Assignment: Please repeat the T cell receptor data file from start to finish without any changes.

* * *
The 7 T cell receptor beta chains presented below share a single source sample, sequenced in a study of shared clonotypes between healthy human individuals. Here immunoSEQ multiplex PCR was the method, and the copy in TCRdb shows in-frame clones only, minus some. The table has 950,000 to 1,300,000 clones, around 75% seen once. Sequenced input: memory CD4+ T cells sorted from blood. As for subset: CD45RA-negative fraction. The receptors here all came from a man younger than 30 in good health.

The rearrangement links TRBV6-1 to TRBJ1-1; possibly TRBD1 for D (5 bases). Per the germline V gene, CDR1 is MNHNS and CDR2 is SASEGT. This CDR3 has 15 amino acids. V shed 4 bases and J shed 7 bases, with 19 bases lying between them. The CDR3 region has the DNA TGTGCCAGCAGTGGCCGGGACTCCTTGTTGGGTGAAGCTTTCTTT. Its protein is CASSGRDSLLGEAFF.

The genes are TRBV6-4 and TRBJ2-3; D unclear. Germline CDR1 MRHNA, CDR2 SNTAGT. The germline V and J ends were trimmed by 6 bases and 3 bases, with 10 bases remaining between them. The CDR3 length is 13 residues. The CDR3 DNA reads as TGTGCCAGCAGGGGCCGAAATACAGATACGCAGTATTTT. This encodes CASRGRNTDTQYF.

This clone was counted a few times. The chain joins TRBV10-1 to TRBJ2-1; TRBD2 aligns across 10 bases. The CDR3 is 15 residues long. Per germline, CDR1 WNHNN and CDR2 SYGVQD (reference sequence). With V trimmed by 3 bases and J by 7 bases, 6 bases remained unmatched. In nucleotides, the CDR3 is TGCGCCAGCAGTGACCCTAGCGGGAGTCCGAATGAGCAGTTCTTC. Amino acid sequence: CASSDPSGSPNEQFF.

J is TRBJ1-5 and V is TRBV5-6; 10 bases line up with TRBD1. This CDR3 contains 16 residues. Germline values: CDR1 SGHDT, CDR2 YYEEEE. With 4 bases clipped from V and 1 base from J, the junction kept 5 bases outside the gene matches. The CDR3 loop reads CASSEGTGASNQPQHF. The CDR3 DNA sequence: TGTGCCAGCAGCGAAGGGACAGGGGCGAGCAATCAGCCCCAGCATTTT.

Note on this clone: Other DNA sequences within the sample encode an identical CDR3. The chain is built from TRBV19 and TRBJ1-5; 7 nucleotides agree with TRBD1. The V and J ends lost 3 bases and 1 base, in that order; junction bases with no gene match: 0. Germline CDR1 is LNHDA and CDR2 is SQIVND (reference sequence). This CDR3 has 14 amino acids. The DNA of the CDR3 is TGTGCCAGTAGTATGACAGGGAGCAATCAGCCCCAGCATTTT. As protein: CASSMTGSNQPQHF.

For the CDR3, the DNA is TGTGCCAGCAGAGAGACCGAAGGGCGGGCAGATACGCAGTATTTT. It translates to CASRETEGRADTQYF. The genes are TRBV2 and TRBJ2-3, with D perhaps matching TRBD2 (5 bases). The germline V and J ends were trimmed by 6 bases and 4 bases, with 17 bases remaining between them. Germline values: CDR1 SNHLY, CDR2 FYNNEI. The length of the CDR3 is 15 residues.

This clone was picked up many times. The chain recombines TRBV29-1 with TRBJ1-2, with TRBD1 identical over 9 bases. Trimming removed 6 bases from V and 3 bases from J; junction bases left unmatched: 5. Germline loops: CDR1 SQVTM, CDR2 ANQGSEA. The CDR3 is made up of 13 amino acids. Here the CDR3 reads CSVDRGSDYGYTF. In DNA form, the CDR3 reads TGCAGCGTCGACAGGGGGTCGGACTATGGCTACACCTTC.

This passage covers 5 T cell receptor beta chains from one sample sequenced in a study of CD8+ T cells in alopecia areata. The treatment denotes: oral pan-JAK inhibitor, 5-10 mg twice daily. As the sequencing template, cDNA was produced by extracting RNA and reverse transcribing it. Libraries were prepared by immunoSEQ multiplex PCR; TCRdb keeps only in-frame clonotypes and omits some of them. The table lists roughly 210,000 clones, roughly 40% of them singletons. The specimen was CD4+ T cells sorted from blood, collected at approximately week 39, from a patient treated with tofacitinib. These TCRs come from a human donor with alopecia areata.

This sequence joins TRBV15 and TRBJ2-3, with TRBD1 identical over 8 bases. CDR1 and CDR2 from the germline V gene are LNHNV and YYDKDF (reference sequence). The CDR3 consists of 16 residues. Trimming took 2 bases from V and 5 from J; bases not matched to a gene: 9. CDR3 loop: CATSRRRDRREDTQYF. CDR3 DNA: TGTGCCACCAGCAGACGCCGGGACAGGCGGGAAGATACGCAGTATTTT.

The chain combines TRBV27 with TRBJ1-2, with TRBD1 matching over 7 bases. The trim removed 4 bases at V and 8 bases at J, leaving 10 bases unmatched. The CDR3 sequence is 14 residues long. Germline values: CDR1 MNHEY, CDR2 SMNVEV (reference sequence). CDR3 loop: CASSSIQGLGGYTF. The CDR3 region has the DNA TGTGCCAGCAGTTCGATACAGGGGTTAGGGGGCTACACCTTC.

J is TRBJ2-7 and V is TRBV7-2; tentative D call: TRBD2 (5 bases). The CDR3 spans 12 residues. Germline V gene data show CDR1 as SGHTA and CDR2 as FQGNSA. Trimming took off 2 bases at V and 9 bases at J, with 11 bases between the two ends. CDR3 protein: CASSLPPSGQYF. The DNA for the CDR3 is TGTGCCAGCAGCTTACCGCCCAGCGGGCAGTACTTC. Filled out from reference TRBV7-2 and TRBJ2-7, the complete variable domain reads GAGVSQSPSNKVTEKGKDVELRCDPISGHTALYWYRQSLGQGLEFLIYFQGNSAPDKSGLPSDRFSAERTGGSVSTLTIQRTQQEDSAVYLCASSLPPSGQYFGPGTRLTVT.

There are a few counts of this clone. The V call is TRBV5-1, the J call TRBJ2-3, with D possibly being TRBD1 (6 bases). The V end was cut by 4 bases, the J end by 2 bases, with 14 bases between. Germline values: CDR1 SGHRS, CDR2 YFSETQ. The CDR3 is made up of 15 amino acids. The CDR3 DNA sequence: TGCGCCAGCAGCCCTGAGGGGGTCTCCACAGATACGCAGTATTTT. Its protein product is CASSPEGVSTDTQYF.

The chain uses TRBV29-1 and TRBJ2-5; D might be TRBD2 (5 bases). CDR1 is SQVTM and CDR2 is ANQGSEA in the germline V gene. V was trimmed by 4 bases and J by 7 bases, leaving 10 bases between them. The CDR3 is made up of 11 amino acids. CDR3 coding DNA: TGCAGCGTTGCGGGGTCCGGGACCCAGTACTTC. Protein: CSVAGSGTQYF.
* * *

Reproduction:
The 7 T cell receptor beta chains presented below share a single source sample, sequenced in a study of shared clonotypes between healthy human individuals. Here immunoSEQ multiplex PCR was the method, and the copy in TCRdb shows in-frame clones only, minus some. The table has 950,000 to 1,300,000 clones, around 75% seen once. Sequenced input: memory CD4+ T cells sorted from blood. As for subset: CD45RA-negative fraction. The receptors here all came from a man younger than 30 in good health.

The rearrangement links TRBV6-1 to TRBJ1-1; possibly TRBD1 for D (5 bases). Per the germline V gene, CDR1 is MNHNS and CDR2 is SASEGT. This CDR3 has 15 amino acids. V shed 4 bases and J shed 7 bases, with 19 bases lying between them. The CDR3 region has the DNA TGTGCCAGCAGTGGCCGGGACTCCTTGTTGGGTGAAGCTTTCTTT. Its protein is CASSGRDSLLGEAFF.

The genes are TRBV6-4 and TRBJ2-3; D unclear. Germline CDR1 MRHNA, CDR2 SNTAGT. The germline V and J ends were trimmed by 6 bases and 3 bases, with 10 bases remaining between them. The CDR3 length is 13 residues. The CDR3 DNA reads as TGTGCCAGCAGGGGCCGAAATACAGATACGCAGTATTTT. This encodes CASRGRNTDTQYF.

This clone was counted a few times. The chain joins TRBV10-1 to TRBJ2-1; TRBD2 aligns across 10 bases. The CDR3 is 15 residues long. Per germline, CDR1 WNHNN and CDR2 SYGVQD (reference sequence). With V trimmed by 3 bases and J by 7 bases, 6 bases remained unmatched. In nucleotides, the CDR3 is TGCGCCAGCAGTGACCCTAGCGGGAGTCCGAATGAGCAGTTCTTC. Amino acid sequence: CASSDPSGSPNEQFF.

J is TRBJ1-5 and V is TRBV5-6; 10 bases line up with TRBD1. This CDR3 contains 16 residues. Germline values: CDR1 SGHDT, CDR2 YYEEEE. With 4 bases clipped from V and 1 base from J, the junction kept 5 bases outside the gene matches. The CDR3 loop reads CASSEGTGASNQPQHF. The CDR3 DNA sequence: TGTGCCAGCAGCGAAGGGACAGGGGCGAGCAATCAGCCCCAGCATTTT.

Note on this clone: Other DNA sequences within the sample encode an identical CDR3. The chain is built from TRBV19 and TRBJ1-5; 7 nucleotides agree with TRBD1. The V and J ends lost 3 bases and 1 base, in that order; junction bases with no gene match: 0. Germline CDR1 is LNHDA and CDR2 is SQIVND (reference sequence). This CDR3 has 14 amino acids. The DNA of the CDR3 is TGTGCCAGTAGTATGACAGGGAGCAATCAGCCCCAGCATTTT. As protein: CASSMTGSNQPQHF.

For the CDR3, the DNA is TGTGCCAGCAGAGAGACCGAAGGGCGGGCAGATACGCAGTATTTT. It translates to CASRETEGRADTQYF. The genes are TRBV2 and TRBJ2-3, with D perhaps matching TRBD2 (5 bases). The germline V and J ends were trimmed by 6 bases and 4 bases, with 17 bases remaining between them. Germline values: CDR1 SNHLY, CDR2 FYNNEI. The length of the CDR3 is 15 residues.

This clone was picked up many times. The chain recombines TRBV29-1 with TRBJ1-2, with TRBD1 identical over 9 bases. Trimming removed 6 bases from V and 3 bases from J; junction bases left unmatched: 5. Germline loops: CDR1 SQVTM, CDR2 ANQGSEA. The CDR3 is made up of 13 amino acids. Here the CDR3 reads CSVDRGSDYGYTF. In DNA form, the CDR3 reads TGCAGCGTCGACAGGGGGTCGGACTATGGCTACACCTTC.

This passage covers 5 T cell receptor beta chains from one sample sequenced in a study of CD8+ T cells in alopecia areata. The treatment denotes: oral pan-JAK inhibitor, 5-10 mg twice daily. As the sequencing template, cDNA was produced by extracting RNA and reverse transcribing it. Libraries were prepared by immunoSEQ multiplex PCR; TCRdb keeps only in-frame clonotypes and omits some of them. The table lists roughly 210,000 clones, roughly 40% of them singletons. The specimen was CD4+ T cells sorted from blood, collected at approximately week 39, from a patient treated with tofacitinib. These TCRs come from a human donor with alopecia areata.

This sequence joins TRBV15 and TRBJ2-3, with TRBD1 identical over 8 bases. CDR1 and CDR2 from the germline V gene are LNHNV and YYDKDF (reference sequence). The CDR3 consists of 16 residues. Trimming took 2 bases from V and 5 from J; bases not matched to a gene: 9. CDR3 loop: CATSRRRDRREDTQYF. CDR3 DNA: TGTGCCACCAGCAGACGCCGGGACAGGCGGGAAGATACGCAGTATTTT.

The chain combines TRBV27 with TRBJ1-2, with TRBD1 matching over 7 bases. The trim removed 4 bases at V and 8 bases at J, leaving 10 bases unmatched. The CDR3 sequence is 14 residues long. Germline values: CDR1 MNHEY, CDR2 SMNVEV (reference sequence). CDR3 loop: CASSSIQGLGGYTF. The CDR3 region has the DNA TGTGCCAGCAGTTCGATACAGGGGTTAGGGGGCTACACCTTC.

J is TRBJ2-7 and V is TRBV7-2; tentative D call: TRBD2 (5 bases). The CDR3 spans 12 residues. Germline V gene data show CDR1 as SGHTA and CDR2 as FQGNSA. Trimming took off 2 bases at V and 9 bases at J, with 11 bases between the two ends. CDR3 protein: CASSLPPSGQYF. The DNA for the CDR3 is TGTGCCAGCAGCTTACCGCCCAGCGGGCAGTACTTC. Filled out from reference TRBV7-2 and TRBJ2-7, the complete variable domain reads GAGVSQSPSNKVTEKGKDVELRCDPISGHTALYWYRQSLGQGLEFLIYFQGNSAPDKSGLPSDRFSAERTGGSVSTLTIQRTQQEDSAVYLCASSLPPSGQYFGPGTRLTVT.

There are a few counts of this clone. The V call is TRBV5-1, the J call TRBJ2-3, with D possibly being TRBD1 (6 bases). The V end was cut by 4 bases, the J end by 2 bases, with 14 bases between. Germline values: CDR1 SGHRS, CDR2 YFSETQ. The CDR3 is made up of 15 amino acids. The CDR3 DNA sequence: TGCGCCAGCAGCCCTGAGGGGGTCTCCACAGATACGCAGTATTTT. Its protein product is CASSPEGVSTDTQYF.

The chain uses TRBV29-1 and TRBJ2-5; D might be TRBD2 (5 bases). CDR1 is SQVTM and CDR2 is ANQGSEA in the germline V gene. V was trimmed by 4 bases and J by 7 bases, leaving 10 bases between them. The CDR3 is made up of 11 amino acids. CDR3 coding DNA: TGCAGCGTTGCGGGGTCCGGGACCCAGTACTTC. Protein: CSVAGSGTQYF.